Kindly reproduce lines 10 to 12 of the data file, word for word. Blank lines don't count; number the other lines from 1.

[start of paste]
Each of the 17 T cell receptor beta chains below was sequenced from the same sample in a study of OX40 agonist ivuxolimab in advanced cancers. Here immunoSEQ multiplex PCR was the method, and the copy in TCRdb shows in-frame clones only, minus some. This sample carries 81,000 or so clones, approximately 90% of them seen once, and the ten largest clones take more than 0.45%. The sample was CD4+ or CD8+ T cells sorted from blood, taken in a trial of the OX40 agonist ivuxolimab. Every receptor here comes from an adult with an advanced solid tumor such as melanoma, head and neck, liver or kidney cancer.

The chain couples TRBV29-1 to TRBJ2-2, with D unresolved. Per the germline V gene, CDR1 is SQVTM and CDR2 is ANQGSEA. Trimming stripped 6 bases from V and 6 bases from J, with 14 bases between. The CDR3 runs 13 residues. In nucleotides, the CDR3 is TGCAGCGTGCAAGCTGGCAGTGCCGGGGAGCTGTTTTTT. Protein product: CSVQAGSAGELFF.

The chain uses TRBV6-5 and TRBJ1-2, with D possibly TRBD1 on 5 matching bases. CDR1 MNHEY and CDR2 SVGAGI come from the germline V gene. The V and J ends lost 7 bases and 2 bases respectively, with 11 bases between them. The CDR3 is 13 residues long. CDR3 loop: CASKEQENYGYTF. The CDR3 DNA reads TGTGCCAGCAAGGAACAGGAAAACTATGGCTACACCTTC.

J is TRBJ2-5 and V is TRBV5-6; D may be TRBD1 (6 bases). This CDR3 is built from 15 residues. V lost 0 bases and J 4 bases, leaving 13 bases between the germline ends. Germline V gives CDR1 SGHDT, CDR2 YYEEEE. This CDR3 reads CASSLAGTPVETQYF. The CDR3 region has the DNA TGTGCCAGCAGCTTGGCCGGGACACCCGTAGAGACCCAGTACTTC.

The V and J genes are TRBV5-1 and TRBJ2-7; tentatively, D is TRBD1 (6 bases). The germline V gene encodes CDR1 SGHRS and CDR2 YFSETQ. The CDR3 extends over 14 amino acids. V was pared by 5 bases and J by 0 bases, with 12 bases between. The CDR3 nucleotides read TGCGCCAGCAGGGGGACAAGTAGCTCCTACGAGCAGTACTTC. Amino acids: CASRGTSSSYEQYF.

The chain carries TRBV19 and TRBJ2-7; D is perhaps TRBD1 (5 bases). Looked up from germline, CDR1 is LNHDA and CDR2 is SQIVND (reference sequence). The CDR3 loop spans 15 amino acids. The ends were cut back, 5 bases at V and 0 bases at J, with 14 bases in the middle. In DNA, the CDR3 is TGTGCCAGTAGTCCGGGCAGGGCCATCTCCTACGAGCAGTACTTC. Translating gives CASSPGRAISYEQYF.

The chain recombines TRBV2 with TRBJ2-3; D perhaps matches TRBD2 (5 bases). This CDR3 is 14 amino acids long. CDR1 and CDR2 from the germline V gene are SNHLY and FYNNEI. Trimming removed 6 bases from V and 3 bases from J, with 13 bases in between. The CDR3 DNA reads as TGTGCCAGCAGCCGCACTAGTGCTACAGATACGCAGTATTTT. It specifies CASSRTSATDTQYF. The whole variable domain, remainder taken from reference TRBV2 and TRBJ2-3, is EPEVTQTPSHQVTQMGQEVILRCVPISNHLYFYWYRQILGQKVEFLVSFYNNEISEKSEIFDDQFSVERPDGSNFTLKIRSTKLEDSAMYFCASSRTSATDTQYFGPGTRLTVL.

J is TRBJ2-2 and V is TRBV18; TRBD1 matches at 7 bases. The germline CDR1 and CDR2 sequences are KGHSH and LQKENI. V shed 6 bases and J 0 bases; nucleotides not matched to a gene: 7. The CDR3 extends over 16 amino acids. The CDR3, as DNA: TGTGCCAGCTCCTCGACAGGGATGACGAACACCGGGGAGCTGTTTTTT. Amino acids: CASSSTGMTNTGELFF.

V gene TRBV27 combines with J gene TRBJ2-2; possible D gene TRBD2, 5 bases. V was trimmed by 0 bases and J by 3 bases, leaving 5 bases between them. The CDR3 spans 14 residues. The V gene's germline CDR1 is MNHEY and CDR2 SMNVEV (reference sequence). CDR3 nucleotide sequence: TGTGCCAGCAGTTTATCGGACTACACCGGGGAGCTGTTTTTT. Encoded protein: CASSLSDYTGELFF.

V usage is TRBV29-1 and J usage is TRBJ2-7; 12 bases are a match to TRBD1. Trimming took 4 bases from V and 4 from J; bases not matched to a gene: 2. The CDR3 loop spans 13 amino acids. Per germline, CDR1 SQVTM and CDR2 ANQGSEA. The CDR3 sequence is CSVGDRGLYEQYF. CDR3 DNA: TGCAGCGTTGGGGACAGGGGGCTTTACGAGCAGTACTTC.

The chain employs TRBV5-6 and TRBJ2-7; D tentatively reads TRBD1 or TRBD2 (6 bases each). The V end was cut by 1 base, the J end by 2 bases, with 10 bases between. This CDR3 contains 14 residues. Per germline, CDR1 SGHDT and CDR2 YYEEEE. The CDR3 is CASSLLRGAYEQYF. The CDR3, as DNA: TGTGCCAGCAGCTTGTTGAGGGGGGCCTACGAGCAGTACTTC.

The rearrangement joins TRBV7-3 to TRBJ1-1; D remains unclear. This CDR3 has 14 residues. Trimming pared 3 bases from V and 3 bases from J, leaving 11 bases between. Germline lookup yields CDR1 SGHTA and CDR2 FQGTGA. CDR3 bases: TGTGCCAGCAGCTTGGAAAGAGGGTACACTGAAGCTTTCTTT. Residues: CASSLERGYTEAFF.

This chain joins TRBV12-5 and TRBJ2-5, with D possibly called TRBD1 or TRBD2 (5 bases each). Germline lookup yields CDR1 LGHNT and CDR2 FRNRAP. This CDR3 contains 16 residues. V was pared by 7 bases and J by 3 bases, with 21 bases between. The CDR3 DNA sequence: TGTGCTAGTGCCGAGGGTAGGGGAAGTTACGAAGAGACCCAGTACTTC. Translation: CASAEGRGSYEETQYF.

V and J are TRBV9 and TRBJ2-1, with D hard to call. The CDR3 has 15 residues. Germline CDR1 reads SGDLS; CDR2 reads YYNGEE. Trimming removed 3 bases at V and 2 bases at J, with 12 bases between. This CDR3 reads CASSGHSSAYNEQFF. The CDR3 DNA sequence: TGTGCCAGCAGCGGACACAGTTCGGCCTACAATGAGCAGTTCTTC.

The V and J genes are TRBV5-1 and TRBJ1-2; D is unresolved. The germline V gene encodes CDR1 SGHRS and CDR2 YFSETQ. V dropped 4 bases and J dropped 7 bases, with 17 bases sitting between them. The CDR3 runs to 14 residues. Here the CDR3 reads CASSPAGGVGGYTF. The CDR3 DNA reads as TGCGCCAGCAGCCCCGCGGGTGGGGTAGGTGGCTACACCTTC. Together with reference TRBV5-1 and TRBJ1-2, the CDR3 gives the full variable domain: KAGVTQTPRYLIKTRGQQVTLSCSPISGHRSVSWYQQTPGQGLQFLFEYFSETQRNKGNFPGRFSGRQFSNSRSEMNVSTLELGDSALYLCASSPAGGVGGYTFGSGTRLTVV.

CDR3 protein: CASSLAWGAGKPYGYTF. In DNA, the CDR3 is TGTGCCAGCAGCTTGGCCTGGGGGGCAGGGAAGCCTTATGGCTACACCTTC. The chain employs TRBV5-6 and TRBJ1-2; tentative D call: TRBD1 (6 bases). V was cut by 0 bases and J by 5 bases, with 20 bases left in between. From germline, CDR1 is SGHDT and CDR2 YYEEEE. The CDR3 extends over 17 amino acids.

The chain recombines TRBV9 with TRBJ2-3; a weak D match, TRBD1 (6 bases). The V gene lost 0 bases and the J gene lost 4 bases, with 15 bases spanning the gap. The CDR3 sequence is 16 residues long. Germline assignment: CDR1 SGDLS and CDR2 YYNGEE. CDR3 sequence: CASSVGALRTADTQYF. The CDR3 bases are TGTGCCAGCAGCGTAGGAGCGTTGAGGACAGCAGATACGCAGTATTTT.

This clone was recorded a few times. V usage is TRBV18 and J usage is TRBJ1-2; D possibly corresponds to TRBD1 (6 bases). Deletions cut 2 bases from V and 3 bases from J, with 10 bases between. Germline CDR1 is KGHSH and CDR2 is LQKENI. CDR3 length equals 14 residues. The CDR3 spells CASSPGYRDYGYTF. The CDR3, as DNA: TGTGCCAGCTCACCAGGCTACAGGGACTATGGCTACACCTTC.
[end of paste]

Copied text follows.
V usage is TRBV29-1 and J usage is TRBJ2-7; 12 bases are a match to TRBD1. Trimming took 4 bases from V and 4 from J; bases not matched to a gene: 2. The CDR3 loop spans 13 amino acids. Per germline, CDR1 SQVTM and CDR2 ANQGSEA. The CDR3 sequence is CSVGDRGLYEQYF. CDR3 DNA: TGCAGCGTTGGGGACAGGGGGCTTTACGAGCAGTACTTC.

The chain employs TRBV5-6 and TRBJ2-7; D tentatively reads TRBD1 or TRBD2 (6 bases each). The V end was cut by 1 base, the J end by 2 bases, with 10 bases between. This CDR3 contains 14 residues. Per germline, CDR1 SGHDT and CDR2 YYEEEE. The CDR3 is CASSLLRGAYEQYF. The CDR3, as DNA: TGTGCCAGCAGCTTGTTGAGGGGGGCCTACGAGCAGTACTTC.

The rearrangement joins TRBV7-3 to TRBJ1-1; D remains unclear. This CDR3 has 14 residues. Trimming pared 3 bases from V and 3 bases from J, leaving 11 bases between. Germline lookup yields CDR1 SGHTA and CDR2 FQGTGA. CDR3 bases: TGTGCCAGCAGCTTGGAAAGAGGGTACACTGAAGCTTTCTTT. Residues: CASSLERGYTEAFF.